On Sunday, I sat about twelve feet from my mother outside on our back patio. It was awkward, to say the least. Not being able to hug my mom on Mother’s Day just outright sucked. But the moment I watched the edge of her lip stretch toward her ear as she smiled, I felt lucky. It had been over two months since I’d seen my mom and many people will never have this opportunity again. Instead of being disappointed, I decided to embrace being six feet together.
I went into the kitchen and put on gloves, just in time to get my favorite homemade deep dish pizza out of the oven and slice her a piece. I grabbed her a gloved beer and napkin on my way back out to the patio for dinner. A little while later, I realized she hadn’t opened the beer (which is very unlike my mother). I asked her why, and her explanation was quite astounding. “I’m afraid to drink the beer, because I will have to pee, and I’m not ready to leave yet.” My mom had already calculated that it would take her twenty minutes to get home to pee in her own home safely.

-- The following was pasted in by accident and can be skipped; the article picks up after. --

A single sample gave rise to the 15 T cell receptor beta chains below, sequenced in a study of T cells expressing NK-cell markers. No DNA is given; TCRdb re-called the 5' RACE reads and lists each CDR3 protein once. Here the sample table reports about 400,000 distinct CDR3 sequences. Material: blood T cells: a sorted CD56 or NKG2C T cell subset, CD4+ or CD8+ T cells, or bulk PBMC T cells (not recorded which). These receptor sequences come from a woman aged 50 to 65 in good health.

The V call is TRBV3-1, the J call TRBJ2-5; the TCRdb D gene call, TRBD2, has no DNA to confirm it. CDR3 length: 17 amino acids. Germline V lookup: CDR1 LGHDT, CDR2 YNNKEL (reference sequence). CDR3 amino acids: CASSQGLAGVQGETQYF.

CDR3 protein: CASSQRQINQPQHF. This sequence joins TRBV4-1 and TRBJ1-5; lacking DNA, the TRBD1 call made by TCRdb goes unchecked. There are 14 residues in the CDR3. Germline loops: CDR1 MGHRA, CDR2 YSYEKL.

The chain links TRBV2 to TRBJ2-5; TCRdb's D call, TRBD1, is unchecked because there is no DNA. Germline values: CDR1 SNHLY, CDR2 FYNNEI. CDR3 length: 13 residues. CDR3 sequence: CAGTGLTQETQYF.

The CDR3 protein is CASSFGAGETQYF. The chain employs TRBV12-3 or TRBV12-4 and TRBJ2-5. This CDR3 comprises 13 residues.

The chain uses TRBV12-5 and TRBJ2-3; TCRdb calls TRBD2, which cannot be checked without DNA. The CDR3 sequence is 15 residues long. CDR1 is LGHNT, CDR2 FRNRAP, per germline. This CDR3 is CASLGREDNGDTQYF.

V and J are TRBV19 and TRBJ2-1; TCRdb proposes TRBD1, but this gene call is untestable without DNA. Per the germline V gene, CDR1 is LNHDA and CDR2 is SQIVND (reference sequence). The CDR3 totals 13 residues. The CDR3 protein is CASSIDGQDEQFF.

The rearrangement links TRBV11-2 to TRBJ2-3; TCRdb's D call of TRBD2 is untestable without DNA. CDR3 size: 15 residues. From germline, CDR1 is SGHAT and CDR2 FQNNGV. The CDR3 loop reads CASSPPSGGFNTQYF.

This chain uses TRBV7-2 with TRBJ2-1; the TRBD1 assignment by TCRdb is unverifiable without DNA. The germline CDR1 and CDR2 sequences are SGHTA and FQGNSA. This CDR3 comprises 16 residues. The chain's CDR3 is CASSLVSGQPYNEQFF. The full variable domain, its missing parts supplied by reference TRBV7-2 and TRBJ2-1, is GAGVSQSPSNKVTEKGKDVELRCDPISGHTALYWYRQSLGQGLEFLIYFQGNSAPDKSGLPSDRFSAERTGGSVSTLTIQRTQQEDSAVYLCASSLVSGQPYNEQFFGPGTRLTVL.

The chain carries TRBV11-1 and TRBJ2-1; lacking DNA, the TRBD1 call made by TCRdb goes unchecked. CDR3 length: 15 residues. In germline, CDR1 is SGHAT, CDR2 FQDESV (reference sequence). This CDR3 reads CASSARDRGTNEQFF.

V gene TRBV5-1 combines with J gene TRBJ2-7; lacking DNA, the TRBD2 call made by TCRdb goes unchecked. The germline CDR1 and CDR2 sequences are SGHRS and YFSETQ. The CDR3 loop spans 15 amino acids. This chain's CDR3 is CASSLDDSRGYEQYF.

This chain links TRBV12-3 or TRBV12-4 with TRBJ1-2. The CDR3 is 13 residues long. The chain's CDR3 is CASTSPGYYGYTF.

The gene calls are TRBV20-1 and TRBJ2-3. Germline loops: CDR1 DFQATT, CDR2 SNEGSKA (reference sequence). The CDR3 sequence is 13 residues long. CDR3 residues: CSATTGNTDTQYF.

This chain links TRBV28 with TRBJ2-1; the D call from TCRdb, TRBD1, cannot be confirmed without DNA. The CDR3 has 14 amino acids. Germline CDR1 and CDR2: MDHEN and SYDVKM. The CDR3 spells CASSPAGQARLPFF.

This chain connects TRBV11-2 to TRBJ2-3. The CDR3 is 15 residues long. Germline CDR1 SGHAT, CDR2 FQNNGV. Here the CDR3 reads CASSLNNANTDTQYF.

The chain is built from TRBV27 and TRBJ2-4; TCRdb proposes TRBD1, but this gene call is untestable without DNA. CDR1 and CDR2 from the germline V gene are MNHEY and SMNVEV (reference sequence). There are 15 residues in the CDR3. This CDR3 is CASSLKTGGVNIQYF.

How the hell am I supposed to safely bring back our team at the office if my mom is afraid to pee away from home? What if someone from our data group is too scared, yet too embarrassed to say? How do I even start to keep them safe, if I still can’t order Clorox wipes or hand sanitizer? If we move all of our desks around to make sure we are all six feet apart, will that be good enough? Do I block the kitchen with ‘caution, keep out’ tape? No one knows what will work and what won’t, what we do know that works, is staying home.
The reality is, we don’t have answers or a crystal ball. I’ve been a leader in the commercial real estate industry for over 25 years, and I’ve never had trouble seeing or predicting an upcoming trend, until now. Major markets are saturated with co-working, some occupying over 30% of the inventory. Many businesses have adapted their space for dense benching, large cafe’s, and tiny war rooms that are barely six feet wide.